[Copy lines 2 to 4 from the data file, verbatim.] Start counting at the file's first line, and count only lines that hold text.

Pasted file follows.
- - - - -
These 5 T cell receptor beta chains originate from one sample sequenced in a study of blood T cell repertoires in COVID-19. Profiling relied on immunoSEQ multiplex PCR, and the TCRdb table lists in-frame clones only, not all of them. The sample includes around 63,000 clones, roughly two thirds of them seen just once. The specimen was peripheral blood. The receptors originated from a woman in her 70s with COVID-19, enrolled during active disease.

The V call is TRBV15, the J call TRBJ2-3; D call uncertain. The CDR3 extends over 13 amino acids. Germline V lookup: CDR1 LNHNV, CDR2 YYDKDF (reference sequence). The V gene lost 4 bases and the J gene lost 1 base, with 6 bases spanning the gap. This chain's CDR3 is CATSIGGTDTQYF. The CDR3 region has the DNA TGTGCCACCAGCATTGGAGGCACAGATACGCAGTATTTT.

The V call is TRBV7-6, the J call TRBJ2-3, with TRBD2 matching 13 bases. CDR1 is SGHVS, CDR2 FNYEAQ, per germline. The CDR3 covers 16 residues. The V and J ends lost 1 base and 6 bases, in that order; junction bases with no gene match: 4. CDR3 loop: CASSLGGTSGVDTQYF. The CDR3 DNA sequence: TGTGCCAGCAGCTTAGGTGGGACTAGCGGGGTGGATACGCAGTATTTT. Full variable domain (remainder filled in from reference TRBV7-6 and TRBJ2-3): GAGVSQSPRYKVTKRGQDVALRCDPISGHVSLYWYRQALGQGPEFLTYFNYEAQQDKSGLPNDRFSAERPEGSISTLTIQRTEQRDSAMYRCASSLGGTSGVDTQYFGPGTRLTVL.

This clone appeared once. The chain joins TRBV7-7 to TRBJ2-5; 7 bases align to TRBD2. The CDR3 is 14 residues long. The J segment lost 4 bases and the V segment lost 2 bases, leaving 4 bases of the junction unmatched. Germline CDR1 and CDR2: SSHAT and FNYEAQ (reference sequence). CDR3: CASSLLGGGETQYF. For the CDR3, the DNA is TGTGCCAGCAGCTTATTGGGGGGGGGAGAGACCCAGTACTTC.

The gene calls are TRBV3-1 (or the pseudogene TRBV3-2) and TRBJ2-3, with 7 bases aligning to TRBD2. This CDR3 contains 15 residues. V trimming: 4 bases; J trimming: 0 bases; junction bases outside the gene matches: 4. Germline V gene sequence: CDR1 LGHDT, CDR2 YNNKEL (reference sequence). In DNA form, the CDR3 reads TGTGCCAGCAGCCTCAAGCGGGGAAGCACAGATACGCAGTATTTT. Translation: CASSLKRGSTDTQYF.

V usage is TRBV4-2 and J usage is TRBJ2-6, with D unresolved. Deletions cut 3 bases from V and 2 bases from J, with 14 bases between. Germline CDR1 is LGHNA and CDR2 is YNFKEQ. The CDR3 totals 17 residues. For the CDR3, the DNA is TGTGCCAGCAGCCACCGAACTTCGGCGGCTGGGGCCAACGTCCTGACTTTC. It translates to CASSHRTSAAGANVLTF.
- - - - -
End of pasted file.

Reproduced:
The V call is TRBV15, the J call TRBJ2-3; D call uncertain. The CDR3 extends over 13 amino acids. Germline V lookup: CDR1 LNHNV, CDR2 YYDKDF (reference sequence). The V gene lost 4 bases and the J gene lost 1 base, with 6 bases spanning the gap. This chain's CDR3 is CATSIGGTDTQYF. The CDR3 region has the DNA TGTGCCACCAGCATTGGAGGCACAGATACGCAGTATTTT.

The V call is TRBV7-6, the J call TRBJ2-3, with TRBD2 matching 13 bases. CDR1 is SGHVS, CDR2 FNYEAQ, per germline. The CDR3 covers 16 residues. The V and J ends lost 1 base and 6 bases, in that order; junction bases with no gene match: 4. CDR3 loop: CASSLGGTSGVDTQYF. The CDR3 DNA sequence: TGTGCCAGCAGCTTAGGTGGGACTAGCGGGGTGGATACGCAGTATTTT. Full variable domain (remainder filled in from reference TRBV7-6 and TRBJ2-3): GAGVSQSPRYKVTKRGQDVALRCDPISGHVSLYWYRQALGQGPEFLTYFNYEAQQDKSGLPNDRFSAERPEGSISTLTIQRTEQRDSAMYRCASSLGGTSGVDTQYFGPGTRLTVL.

This clone appeared once. The chain joins TRBV7-7 to TRBJ2-5; 7 bases align to TRBD2. The CDR3 is 14 residues long. The J segment lost 4 bases and the V segment lost 2 bases, leaving 4 bases of the junction unmatched. Germline CDR1 and CDR2: SSHAT and FNYEAQ (reference sequence). CDR3: CASSLLGGGETQYF. For the CDR3, the DNA is TGTGCCAGCAGCTTATTGGGGGGGGGAGAGACCCAGTACTTC.